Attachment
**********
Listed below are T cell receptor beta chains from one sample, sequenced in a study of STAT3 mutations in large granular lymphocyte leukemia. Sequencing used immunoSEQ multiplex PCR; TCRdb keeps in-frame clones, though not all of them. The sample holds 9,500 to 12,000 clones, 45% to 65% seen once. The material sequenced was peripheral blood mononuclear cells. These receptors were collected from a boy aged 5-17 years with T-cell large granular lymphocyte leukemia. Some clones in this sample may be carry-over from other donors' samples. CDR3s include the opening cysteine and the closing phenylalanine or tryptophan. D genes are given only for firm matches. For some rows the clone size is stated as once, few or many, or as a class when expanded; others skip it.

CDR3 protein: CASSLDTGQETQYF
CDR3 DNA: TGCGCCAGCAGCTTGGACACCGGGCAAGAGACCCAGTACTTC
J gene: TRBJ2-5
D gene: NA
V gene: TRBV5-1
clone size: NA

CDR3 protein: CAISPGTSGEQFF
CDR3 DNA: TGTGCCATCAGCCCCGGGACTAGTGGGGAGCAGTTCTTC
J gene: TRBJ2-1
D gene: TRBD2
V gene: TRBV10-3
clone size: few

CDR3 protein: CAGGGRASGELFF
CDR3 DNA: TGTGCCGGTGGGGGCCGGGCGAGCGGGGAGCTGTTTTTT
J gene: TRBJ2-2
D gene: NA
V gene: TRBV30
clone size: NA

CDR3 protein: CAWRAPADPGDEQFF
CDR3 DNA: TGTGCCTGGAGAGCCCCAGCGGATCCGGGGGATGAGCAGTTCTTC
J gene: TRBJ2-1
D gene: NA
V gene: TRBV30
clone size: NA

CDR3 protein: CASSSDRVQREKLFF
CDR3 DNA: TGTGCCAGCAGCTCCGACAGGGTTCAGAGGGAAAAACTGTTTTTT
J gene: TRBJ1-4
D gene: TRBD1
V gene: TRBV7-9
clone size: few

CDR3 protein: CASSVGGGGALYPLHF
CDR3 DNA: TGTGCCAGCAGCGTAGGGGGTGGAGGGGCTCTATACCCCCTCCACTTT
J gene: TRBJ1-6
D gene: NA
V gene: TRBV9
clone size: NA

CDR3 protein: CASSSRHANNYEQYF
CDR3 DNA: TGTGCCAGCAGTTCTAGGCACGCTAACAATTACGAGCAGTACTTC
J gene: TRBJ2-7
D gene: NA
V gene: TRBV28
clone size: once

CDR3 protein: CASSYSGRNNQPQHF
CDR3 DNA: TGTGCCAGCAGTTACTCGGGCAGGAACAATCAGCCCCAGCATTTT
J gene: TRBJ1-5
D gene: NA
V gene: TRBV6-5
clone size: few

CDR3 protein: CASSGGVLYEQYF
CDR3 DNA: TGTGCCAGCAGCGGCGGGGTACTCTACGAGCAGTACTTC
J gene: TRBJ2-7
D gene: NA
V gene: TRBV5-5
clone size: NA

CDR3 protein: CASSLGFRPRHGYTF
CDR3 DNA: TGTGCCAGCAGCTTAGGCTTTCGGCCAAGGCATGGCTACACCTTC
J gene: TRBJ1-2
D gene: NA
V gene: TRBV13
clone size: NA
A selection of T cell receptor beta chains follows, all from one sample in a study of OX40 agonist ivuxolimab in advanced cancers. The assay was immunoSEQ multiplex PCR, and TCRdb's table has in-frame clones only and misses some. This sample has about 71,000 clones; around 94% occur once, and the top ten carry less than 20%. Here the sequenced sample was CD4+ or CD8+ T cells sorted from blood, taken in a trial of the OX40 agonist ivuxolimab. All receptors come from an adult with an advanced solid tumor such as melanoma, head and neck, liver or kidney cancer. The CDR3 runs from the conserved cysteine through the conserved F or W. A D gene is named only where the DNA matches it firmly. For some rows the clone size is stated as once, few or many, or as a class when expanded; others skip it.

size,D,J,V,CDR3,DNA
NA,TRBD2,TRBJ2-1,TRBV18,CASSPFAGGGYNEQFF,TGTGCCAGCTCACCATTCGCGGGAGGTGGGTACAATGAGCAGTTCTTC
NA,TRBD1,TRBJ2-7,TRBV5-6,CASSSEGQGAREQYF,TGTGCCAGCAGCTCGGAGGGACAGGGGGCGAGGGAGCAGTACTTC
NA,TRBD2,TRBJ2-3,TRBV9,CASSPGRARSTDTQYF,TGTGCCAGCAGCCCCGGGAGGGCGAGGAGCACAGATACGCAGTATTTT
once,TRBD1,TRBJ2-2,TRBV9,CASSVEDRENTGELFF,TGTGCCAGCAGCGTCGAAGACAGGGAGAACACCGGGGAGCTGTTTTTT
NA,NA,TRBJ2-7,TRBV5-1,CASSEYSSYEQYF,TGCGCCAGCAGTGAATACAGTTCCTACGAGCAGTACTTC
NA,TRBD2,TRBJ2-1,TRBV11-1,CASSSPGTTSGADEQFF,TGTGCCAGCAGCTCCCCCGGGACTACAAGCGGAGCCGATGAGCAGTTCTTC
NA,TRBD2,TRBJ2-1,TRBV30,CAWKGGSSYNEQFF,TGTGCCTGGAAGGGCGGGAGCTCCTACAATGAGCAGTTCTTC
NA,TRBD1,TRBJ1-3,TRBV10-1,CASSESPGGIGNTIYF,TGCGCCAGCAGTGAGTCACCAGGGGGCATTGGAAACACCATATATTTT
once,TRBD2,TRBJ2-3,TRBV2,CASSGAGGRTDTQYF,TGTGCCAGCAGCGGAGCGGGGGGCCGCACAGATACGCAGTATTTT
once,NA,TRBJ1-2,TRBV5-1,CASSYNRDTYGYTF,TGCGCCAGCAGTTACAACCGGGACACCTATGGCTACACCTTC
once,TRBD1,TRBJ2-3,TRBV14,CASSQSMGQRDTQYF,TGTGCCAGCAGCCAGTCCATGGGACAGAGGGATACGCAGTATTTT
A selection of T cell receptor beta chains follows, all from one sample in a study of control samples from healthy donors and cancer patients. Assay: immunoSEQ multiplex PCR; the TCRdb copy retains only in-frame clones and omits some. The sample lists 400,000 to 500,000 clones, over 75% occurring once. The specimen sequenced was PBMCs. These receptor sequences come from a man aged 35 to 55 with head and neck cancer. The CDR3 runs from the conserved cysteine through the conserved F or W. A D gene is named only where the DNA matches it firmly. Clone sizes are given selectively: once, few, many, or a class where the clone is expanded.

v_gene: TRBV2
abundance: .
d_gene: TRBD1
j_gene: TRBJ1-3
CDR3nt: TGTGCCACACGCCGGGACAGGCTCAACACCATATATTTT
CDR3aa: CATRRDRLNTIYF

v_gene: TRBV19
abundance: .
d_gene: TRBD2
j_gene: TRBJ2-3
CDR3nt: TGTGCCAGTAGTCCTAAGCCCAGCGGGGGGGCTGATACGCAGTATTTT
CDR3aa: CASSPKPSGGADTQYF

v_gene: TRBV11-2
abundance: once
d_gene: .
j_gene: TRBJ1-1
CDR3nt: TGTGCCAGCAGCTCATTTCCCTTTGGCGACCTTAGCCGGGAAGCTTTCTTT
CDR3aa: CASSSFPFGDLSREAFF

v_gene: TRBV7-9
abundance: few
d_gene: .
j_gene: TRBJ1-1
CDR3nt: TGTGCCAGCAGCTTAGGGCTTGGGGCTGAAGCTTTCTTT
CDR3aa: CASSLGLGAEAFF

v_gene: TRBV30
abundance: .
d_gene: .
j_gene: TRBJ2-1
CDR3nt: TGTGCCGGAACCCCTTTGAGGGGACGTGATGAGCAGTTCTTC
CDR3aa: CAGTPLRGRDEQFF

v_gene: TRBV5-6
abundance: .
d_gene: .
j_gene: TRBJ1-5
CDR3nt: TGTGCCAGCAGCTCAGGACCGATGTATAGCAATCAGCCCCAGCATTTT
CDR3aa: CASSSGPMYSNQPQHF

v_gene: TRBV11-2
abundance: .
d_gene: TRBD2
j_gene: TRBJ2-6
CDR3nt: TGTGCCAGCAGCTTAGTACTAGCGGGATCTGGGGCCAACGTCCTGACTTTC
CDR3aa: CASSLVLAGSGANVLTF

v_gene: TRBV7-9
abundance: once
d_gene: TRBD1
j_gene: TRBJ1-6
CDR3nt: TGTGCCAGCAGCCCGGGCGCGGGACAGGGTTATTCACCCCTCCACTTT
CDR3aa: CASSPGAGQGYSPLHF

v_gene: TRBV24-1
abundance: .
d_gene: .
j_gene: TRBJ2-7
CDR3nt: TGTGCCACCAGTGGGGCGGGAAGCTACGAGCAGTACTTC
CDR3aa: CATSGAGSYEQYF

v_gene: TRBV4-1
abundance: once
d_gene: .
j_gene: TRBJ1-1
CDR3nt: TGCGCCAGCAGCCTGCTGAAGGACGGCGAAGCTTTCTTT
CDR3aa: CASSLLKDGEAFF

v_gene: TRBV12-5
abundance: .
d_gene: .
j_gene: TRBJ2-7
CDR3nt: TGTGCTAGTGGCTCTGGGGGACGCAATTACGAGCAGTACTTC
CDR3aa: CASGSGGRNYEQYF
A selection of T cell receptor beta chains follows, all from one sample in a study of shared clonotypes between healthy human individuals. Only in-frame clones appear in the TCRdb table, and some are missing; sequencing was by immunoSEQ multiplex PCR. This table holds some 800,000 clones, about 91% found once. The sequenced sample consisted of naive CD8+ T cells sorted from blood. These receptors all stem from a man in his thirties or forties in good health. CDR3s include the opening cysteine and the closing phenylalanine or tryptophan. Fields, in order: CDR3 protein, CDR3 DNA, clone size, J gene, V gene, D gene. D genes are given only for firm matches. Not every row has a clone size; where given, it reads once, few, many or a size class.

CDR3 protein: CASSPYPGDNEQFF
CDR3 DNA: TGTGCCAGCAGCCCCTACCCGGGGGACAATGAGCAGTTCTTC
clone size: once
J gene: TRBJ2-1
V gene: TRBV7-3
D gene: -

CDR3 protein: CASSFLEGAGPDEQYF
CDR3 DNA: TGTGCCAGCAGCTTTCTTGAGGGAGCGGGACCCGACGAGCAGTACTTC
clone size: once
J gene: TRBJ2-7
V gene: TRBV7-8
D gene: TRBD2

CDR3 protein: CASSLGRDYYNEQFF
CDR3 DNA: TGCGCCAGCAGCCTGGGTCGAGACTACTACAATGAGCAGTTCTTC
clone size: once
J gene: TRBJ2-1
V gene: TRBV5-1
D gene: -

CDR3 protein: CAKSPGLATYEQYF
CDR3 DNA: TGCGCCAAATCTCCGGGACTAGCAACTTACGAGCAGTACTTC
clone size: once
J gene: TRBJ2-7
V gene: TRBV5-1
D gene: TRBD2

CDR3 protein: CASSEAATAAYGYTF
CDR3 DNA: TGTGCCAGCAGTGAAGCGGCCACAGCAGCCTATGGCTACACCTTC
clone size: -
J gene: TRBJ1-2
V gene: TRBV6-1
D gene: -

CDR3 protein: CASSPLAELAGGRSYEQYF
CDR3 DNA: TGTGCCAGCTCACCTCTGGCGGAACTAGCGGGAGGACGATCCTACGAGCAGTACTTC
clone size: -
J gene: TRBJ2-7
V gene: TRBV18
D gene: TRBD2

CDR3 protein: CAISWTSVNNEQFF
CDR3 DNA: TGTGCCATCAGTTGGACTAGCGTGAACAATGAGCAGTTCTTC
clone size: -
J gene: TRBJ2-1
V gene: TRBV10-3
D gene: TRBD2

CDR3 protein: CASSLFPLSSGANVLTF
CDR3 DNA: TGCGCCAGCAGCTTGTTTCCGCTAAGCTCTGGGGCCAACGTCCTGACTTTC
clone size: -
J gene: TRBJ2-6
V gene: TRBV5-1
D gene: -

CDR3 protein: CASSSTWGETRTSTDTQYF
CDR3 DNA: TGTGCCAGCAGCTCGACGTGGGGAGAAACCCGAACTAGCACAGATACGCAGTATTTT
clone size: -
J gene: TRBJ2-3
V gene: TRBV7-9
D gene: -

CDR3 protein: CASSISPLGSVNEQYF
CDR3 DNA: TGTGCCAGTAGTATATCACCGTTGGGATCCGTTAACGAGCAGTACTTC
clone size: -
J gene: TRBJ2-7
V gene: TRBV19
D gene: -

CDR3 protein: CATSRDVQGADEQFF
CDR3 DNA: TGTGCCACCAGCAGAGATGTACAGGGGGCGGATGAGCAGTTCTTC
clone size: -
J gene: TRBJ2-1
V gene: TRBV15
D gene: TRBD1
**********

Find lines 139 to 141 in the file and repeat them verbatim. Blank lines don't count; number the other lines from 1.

j_gene: TRBJ2-7
CDR3nt: TGTGCTAGTGGCTCTGGGGGACGCAATTACGAGCAGTACTTC
CDR3aa: CASGSGGRNYEQYF